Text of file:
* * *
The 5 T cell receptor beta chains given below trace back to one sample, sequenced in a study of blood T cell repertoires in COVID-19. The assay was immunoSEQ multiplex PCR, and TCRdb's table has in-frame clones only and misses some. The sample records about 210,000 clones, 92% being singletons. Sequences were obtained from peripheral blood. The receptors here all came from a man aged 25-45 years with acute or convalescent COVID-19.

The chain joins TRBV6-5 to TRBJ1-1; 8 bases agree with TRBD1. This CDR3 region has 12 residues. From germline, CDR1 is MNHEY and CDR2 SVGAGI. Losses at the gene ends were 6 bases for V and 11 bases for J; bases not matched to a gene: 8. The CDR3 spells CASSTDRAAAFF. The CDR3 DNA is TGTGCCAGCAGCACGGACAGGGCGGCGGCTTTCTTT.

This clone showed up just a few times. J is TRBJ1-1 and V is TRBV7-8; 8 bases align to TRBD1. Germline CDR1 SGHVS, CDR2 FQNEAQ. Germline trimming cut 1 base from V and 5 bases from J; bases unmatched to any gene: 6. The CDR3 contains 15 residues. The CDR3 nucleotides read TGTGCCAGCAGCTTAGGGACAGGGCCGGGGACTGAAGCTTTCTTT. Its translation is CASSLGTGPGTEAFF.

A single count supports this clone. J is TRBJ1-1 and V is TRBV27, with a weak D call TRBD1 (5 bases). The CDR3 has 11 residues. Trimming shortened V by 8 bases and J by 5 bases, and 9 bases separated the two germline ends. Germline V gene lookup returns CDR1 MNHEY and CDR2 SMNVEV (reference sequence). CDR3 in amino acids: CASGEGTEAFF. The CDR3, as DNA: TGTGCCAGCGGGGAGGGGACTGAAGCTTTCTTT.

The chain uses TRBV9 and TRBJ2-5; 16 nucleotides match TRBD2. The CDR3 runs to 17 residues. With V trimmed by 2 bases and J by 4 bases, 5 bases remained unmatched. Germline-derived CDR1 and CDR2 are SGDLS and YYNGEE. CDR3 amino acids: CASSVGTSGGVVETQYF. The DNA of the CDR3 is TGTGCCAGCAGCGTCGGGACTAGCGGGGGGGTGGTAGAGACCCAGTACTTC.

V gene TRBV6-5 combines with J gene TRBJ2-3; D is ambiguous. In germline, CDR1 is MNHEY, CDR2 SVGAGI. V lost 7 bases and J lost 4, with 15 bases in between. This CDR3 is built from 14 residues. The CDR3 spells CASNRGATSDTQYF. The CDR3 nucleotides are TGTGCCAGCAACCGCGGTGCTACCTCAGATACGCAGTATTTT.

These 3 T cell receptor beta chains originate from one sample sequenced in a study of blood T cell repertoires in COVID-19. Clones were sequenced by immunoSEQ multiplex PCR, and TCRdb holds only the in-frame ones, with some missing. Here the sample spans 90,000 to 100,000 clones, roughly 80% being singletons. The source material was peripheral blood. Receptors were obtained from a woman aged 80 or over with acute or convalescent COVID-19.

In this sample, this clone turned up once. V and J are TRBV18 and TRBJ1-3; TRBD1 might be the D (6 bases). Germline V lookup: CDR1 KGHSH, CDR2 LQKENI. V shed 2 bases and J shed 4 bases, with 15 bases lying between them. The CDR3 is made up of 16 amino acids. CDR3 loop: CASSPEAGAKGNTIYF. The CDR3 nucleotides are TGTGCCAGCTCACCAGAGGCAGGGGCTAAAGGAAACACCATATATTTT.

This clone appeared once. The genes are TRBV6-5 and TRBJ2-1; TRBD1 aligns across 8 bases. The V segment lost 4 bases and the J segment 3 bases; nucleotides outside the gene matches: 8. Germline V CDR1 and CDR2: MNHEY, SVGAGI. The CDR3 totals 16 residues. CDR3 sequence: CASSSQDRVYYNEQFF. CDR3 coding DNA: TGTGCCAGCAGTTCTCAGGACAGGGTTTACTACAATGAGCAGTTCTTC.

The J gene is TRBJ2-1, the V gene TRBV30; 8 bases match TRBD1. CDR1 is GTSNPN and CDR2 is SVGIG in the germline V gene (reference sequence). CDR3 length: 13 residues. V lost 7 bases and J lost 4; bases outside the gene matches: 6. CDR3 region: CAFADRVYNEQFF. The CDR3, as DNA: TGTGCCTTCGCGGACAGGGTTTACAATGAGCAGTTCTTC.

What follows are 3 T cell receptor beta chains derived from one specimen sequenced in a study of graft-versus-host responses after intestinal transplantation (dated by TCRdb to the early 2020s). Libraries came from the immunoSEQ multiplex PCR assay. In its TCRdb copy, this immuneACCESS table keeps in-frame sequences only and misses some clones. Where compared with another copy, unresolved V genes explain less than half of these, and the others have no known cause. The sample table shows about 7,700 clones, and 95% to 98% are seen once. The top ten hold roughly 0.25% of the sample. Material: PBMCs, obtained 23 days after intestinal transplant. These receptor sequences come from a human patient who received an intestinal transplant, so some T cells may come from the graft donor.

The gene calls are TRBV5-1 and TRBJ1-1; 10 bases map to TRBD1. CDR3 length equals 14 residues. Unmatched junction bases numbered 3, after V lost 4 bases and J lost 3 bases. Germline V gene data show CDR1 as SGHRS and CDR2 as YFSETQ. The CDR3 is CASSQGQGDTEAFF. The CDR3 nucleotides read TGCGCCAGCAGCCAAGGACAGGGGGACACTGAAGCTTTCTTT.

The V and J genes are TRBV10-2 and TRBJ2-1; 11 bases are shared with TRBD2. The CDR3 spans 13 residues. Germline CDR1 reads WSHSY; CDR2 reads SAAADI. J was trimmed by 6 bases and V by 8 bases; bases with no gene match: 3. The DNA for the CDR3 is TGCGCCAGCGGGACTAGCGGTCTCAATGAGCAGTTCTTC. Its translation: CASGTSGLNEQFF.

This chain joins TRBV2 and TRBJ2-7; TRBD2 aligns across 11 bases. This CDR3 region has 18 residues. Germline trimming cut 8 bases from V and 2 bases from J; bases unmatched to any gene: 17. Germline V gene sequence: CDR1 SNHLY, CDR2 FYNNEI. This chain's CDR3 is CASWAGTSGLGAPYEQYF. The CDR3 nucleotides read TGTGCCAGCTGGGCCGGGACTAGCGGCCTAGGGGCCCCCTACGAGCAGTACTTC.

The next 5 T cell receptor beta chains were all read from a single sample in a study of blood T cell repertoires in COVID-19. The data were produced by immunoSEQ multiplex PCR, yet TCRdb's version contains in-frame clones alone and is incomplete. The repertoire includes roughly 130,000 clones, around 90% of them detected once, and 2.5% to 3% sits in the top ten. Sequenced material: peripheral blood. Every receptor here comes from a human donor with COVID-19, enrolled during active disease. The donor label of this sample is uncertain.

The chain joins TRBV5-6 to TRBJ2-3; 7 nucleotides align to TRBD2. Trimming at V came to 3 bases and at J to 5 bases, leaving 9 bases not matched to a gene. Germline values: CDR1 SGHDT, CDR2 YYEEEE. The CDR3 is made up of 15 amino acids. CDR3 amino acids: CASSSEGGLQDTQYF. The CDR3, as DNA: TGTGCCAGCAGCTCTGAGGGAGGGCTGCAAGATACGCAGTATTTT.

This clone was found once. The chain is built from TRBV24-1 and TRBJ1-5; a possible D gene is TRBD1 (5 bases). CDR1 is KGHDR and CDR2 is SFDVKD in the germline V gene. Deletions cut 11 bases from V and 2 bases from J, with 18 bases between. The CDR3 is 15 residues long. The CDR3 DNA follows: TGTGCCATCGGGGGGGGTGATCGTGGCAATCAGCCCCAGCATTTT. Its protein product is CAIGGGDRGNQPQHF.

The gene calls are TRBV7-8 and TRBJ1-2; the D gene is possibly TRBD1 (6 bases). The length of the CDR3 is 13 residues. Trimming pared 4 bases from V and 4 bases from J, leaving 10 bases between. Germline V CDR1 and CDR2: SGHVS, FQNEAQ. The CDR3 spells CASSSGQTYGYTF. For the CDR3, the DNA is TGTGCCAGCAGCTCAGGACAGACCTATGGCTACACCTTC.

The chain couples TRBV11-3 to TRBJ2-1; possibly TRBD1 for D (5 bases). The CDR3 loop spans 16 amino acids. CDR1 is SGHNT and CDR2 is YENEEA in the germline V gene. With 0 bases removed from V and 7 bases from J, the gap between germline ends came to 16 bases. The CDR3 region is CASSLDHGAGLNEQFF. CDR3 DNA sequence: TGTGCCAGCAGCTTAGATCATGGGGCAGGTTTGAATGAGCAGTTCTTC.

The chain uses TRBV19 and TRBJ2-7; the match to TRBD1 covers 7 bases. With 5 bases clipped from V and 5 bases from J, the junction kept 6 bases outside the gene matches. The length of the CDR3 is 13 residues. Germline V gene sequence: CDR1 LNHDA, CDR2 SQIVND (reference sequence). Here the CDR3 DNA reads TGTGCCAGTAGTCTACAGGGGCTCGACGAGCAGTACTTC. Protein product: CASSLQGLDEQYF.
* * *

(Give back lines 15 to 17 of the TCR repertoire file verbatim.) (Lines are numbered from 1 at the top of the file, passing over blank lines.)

The next 5 T cell receptor beta chains were all read from a single sample in a study of blood T cell repertoires in COVID-19. The data were produced by immunoSEQ multiplex PCR, yet TCRdb's version contains in-frame clones alone and is incomplete. The repertoire includes roughly 130,000 clones, around 90% of them detected once, and 2.5% to 3% sits in the top ten. Sequenced material: peripheral blood. Every receptor here comes from a human donor with COVID-19, enrolled during active disease. The donor label of this sample is uncertain.

The chain joins TRBV5-6 to TRBJ2-3; 7 nucleotides align to TRBD2. Trimming at V came to 3 bases and at J to 5 bases, leaving 9 bases not matched to a gene. Germline values: CDR1 SGHDT, CDR2 YYEEEE. The CDR3 is made up of 15 amino acids. CDR3 amino acids: CASSSEGGLQDTQYF. The CDR3, as DNA: TGTGCCAGCAGCTCTGAGGGAGGGCTGCAAGATACGCAGTATTTT.

This clone was found once. The chain is built from TRBV24-1 and TRBJ1-5; a possible D gene is TRBD1 (5 bases). CDR1 is KGHDR and CDR2 is SFDVKD in the germline V gene. Deletions cut 11 bases from V and 2 bases from J, with 18 bases between. The CDR3 is 15 residues long. The CDR3 DNA follows: TGTGCCATCGGGGGGGGTGATCGTGGCAATCAGCCCCAGCATTTT. Its protein product is CAIGGGDRGNQPQHF.